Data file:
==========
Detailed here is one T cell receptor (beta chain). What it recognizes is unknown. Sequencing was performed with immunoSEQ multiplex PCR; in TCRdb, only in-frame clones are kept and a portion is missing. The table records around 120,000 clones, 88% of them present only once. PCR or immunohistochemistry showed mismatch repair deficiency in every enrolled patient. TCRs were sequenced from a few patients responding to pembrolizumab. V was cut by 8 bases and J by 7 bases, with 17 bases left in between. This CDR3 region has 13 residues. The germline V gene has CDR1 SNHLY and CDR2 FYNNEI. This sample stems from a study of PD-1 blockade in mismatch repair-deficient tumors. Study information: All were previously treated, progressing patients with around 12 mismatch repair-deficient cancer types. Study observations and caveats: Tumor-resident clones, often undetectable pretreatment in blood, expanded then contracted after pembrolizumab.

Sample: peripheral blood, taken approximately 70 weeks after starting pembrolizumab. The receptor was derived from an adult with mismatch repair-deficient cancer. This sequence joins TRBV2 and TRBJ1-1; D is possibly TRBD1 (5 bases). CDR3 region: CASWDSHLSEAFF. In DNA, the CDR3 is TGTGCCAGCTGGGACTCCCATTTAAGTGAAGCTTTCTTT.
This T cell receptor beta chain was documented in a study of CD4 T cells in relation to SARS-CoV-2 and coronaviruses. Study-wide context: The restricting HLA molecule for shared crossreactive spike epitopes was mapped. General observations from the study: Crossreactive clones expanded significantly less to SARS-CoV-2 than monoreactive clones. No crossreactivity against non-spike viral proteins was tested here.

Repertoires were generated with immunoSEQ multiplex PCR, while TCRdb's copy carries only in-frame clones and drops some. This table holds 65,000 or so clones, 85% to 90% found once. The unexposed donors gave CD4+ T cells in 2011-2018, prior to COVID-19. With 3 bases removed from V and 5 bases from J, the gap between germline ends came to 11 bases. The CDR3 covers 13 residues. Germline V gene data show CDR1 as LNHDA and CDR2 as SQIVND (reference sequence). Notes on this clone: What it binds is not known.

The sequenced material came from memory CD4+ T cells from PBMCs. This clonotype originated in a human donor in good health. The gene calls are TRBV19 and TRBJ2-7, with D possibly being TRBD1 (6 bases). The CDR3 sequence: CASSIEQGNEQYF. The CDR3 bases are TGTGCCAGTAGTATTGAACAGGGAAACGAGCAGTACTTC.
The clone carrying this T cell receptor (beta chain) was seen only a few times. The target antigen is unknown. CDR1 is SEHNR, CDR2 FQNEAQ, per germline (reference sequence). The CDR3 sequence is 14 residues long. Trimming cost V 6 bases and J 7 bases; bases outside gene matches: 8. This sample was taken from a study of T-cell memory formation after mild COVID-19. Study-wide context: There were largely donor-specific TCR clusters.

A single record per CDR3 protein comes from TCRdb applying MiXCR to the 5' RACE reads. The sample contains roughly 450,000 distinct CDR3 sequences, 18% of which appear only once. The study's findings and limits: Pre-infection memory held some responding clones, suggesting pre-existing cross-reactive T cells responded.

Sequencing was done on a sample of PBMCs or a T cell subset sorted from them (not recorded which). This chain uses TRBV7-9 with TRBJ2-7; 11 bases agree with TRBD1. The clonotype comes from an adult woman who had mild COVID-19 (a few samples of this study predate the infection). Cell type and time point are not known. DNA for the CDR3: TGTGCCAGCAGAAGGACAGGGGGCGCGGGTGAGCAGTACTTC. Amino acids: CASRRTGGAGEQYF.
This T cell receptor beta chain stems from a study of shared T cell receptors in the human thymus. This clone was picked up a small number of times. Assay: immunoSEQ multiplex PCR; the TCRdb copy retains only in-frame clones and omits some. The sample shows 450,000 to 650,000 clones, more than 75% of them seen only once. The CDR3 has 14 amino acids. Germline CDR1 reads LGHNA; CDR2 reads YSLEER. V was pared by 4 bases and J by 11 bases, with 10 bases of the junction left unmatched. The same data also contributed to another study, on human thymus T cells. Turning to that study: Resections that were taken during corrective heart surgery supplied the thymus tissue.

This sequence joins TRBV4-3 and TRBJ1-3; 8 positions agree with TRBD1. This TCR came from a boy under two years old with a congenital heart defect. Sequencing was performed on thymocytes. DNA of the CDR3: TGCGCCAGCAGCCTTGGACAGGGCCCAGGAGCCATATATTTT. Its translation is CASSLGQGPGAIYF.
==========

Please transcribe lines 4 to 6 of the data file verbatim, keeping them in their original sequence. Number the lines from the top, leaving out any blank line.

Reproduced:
Repertoires were generated with immunoSEQ multiplex PCR, while TCRdb's copy carries only in-frame clones and drops some. This table holds 65,000 or so clones, 85% to 90% found once. The unexposed donors gave CD4+ T cells in 2011-2018, prior to COVID-19. With 3 bases removed from V and 5 bases from J, the gap between germline ends came to 11 bases. The CDR3 covers 13 residues. Germline V gene data show CDR1 as LNHDA and CDR2 as SQIVND (reference sequence). Notes on this clone: What it binds is not known.

The sequenced material came from memory CD4+ T cells from PBMCs. This clonotype originated in a human donor in good health. The gene calls are TRBV19 and TRBJ2-7, with D possibly being TRBD1 (6 bases). The CDR3 sequence: CASSIEQGNEQYF. The CDR3 bases are TGTGCCAGTAGTATTGAACAGGGAAACGAGCAGTACTTC.
The clone carrying this T cell receptor (beta chain) was seen only a few times. The target antigen is unknown. CDR1 is SEHNR, CDR2 FQNEAQ, per germline (reference sequence). The CDR3 sequence is 14 residues long. Trimming cost V 6 bases and J 7 bases; bases outside gene matches: 8. This sample was taken from a study of T-cell memory formation after mild COVID-19. Study-wide context: There were largely donor-specific TCR clusters.